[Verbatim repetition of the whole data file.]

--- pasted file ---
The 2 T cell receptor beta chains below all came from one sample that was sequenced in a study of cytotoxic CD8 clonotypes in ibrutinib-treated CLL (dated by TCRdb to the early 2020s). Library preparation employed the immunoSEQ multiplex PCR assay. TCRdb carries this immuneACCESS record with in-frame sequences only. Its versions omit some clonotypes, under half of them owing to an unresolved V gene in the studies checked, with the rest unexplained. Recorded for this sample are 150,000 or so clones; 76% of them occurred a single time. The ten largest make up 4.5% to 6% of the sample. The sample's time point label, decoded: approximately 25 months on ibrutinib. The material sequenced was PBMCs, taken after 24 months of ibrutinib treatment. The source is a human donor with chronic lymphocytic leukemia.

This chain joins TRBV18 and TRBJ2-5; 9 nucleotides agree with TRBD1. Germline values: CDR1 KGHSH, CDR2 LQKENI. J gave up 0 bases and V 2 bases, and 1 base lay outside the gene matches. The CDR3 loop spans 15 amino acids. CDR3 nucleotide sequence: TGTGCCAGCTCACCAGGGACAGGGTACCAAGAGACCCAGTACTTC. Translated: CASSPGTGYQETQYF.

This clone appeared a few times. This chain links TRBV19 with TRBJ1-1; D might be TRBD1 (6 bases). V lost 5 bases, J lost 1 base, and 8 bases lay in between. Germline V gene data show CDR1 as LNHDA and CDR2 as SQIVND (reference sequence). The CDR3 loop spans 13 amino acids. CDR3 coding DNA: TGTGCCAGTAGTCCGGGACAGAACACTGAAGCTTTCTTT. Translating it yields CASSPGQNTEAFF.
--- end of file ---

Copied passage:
The 2 T cell receptor beta chains below all came from one sample that was sequenced in a study of cytotoxic CD8 clonotypes in ibrutinib-treated CLL (dated by TCRdb to the early 2020s). Library preparation employed the immunoSEQ multiplex PCR assay. TCRdb carries this immuneACCESS record with in-frame sequences only. Its versions omit some clonotypes, under half of them owing to an unresolved V gene in the studies checked, with the rest unexplained. Recorded for this sample are 150,000 or so clones; 76% of them occurred a single time. The ten largest make up 4.5% to 6% of the sample. The sample's time point label, decoded: approximately 25 months on ibrutinib. The material sequenced was PBMCs, taken after 24 months of ibrutinib treatment. The source is a human donor with chronic lymphocytic leukemia.

This chain joins TRBV18 and TRBJ2-5; 9 nucleotides agree with TRBD1. Germline values: CDR1 KGHSH, CDR2 LQKENI. J gave up 0 bases and V 2 bases, and 1 base lay outside the gene matches. The CDR3 loop spans 15 amino acids. CDR3 nucleotide sequence: TGTGCCAGCTCACCAGGGACAGGGTACCAAGAGACCCAGTACTTC. Translated: CASSPGTGYQETQYF.

This clone appeared a few times. This chain links TRBV19 with TRBJ1-1; D might be TRBD1 (6 bases). V lost 5 bases, J lost 1 base, and 8 bases lay in between. Germline V gene data show CDR1 as LNHDA and CDR2 as SQIVND (reference sequence). The CDR3 loop spans 13 amino acids. CDR3 coding DNA: TGTGCCAGTAGTCCGGGACAGAACACTGAAGCTTTCTTT. Translating it yields CASSPGQNTEAFF.